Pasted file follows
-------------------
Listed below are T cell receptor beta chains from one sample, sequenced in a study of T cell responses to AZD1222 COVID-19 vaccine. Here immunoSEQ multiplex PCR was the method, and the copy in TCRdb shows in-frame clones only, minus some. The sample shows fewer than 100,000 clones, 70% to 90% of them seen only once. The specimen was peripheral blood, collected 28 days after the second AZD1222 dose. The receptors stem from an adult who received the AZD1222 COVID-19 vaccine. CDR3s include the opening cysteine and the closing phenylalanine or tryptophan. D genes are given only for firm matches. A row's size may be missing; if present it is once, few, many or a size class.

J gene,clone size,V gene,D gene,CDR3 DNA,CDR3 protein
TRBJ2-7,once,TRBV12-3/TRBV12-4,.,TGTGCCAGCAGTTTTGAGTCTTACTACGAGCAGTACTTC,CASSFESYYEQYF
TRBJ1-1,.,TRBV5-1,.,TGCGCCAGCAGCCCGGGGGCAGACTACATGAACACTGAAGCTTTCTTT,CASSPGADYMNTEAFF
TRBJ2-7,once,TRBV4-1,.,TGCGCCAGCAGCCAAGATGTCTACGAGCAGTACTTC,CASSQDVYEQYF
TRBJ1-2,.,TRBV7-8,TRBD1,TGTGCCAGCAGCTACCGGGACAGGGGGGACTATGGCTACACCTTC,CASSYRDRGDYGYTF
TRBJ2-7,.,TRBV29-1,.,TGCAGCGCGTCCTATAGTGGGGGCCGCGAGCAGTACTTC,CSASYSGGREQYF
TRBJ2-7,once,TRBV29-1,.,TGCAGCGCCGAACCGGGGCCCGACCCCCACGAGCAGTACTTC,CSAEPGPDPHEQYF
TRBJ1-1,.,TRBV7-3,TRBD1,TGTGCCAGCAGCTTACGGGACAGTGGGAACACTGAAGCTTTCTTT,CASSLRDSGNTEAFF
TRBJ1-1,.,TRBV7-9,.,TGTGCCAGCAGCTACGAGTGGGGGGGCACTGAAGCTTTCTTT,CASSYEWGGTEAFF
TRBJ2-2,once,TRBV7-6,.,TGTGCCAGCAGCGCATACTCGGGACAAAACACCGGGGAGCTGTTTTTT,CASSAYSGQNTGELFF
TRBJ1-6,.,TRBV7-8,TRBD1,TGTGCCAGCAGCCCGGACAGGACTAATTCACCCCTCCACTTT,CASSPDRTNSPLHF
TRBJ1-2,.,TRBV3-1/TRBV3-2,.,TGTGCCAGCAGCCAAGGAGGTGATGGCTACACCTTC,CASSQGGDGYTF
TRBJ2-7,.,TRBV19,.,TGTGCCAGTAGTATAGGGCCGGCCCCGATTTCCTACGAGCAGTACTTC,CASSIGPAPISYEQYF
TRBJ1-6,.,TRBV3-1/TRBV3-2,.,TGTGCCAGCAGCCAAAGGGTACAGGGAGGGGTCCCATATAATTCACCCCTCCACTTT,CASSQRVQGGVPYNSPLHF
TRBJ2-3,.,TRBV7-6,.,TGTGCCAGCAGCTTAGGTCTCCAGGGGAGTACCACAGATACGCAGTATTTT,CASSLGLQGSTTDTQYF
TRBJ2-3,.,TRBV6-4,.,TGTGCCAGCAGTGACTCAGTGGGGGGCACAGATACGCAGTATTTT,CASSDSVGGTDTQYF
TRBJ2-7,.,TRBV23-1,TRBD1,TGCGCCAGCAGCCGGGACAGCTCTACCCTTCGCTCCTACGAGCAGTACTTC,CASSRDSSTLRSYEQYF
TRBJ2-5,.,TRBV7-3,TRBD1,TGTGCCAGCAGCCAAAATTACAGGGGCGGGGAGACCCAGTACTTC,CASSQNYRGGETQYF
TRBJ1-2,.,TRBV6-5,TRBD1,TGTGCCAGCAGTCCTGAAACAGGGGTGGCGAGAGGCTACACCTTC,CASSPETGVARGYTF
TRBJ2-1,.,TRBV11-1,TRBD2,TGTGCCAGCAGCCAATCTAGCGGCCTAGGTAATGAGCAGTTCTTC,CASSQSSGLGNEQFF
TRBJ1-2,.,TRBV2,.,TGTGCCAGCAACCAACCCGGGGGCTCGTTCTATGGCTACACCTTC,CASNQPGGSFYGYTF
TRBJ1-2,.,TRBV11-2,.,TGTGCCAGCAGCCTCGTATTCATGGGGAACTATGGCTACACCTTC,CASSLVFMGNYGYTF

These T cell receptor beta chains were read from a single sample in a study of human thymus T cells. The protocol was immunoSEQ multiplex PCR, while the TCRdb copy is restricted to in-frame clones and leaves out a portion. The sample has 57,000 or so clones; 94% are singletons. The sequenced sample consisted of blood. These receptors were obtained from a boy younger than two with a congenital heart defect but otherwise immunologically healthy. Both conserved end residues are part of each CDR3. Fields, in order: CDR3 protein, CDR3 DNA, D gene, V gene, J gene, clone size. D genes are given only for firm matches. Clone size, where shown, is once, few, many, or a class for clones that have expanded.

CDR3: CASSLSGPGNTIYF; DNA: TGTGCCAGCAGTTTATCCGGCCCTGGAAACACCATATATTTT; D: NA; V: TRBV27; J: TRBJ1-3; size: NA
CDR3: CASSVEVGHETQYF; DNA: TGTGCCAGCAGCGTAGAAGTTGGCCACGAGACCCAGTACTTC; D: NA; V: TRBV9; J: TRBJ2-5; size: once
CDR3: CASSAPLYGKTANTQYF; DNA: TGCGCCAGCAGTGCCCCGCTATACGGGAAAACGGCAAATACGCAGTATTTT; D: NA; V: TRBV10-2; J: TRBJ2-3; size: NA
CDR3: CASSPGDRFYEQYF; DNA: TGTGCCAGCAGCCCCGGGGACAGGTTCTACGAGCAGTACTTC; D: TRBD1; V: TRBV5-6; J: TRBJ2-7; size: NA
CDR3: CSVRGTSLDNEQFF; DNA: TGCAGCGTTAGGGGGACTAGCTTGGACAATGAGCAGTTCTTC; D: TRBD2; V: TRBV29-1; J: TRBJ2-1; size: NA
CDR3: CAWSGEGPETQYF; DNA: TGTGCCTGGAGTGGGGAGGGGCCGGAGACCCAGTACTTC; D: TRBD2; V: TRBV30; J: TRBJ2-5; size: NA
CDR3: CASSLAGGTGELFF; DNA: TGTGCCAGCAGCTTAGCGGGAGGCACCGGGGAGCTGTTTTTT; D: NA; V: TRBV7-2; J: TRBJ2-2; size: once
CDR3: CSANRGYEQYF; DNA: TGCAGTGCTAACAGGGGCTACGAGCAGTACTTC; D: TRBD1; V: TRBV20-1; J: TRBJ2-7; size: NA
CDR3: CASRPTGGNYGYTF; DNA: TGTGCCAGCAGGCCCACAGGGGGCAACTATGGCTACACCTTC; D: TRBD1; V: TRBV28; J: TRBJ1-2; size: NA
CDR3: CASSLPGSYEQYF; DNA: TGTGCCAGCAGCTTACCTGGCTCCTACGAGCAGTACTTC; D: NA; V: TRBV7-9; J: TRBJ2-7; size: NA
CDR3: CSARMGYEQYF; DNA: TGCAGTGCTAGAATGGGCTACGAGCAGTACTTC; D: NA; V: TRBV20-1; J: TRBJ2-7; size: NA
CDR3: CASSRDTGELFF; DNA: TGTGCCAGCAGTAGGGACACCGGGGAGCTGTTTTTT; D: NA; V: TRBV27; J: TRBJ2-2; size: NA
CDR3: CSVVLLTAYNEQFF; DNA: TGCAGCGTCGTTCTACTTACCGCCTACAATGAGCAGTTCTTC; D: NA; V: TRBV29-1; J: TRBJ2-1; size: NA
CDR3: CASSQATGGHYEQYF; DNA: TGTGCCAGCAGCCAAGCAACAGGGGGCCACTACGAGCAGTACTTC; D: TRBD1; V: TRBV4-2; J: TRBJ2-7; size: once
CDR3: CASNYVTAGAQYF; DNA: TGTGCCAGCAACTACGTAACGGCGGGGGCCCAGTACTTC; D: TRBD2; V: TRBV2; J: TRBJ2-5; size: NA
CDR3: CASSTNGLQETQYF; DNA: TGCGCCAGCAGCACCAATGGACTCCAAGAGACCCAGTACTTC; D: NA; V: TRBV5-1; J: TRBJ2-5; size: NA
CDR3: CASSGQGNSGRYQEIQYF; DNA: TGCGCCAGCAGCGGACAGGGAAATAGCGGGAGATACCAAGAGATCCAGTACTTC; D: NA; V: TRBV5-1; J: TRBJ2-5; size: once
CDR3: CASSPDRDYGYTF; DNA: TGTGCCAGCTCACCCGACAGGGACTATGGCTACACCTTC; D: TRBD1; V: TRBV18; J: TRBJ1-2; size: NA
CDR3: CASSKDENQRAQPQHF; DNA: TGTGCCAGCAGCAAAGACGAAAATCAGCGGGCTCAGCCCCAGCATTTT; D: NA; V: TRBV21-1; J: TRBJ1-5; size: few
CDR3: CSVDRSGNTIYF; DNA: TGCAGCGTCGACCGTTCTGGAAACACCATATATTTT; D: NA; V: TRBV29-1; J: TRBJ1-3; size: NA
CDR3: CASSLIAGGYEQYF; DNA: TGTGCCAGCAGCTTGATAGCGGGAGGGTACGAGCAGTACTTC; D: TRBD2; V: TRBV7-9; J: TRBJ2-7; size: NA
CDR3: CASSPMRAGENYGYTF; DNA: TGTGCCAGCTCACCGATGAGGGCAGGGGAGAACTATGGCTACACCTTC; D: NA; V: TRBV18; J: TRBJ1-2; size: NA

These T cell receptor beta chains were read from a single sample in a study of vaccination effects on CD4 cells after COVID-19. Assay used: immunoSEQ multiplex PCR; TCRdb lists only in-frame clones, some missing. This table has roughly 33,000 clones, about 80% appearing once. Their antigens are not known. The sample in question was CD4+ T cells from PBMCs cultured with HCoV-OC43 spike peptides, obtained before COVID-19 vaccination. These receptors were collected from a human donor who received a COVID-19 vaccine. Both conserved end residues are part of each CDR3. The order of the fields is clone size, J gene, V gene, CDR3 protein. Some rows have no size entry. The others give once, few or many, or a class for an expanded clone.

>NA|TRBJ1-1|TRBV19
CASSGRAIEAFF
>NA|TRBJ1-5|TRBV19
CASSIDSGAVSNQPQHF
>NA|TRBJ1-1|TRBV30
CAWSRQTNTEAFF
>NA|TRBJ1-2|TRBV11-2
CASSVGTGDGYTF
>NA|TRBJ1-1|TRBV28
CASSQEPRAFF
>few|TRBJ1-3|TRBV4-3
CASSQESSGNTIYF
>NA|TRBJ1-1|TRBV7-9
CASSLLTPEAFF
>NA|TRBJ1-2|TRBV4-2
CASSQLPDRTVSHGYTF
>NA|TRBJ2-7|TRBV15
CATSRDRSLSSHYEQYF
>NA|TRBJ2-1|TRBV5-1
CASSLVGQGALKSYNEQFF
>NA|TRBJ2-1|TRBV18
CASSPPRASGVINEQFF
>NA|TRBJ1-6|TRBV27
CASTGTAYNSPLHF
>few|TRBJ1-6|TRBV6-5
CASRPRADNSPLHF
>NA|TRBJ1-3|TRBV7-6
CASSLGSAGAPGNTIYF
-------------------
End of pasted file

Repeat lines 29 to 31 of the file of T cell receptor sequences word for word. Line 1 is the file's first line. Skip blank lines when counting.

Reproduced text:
CDR3: CSVRGTSLDNEQFF; DNA: TGCAGCGTTAGGGGGACTAGCTTGGACAATGAGCAGTTCTTC; D: TRBD2; V: TRBV29-1; J: TRBJ2-1; size: NA
CDR3: CAWSGEGPETQYF; DNA: TGTGCCTGGAGTGGGGAGGGGCCGGAGACCCAGTACTTC; D: TRBD2; V: TRBV30; J: TRBJ2-5; size: NA
CDR3: CASSLAGGTGELFF; DNA: TGTGCCAGCAGCTTAGCGGGAGGCACCGGGGAGCTGTTTTTT; D: NA; V: TRBV7-2; J: TRBJ2-2; size: once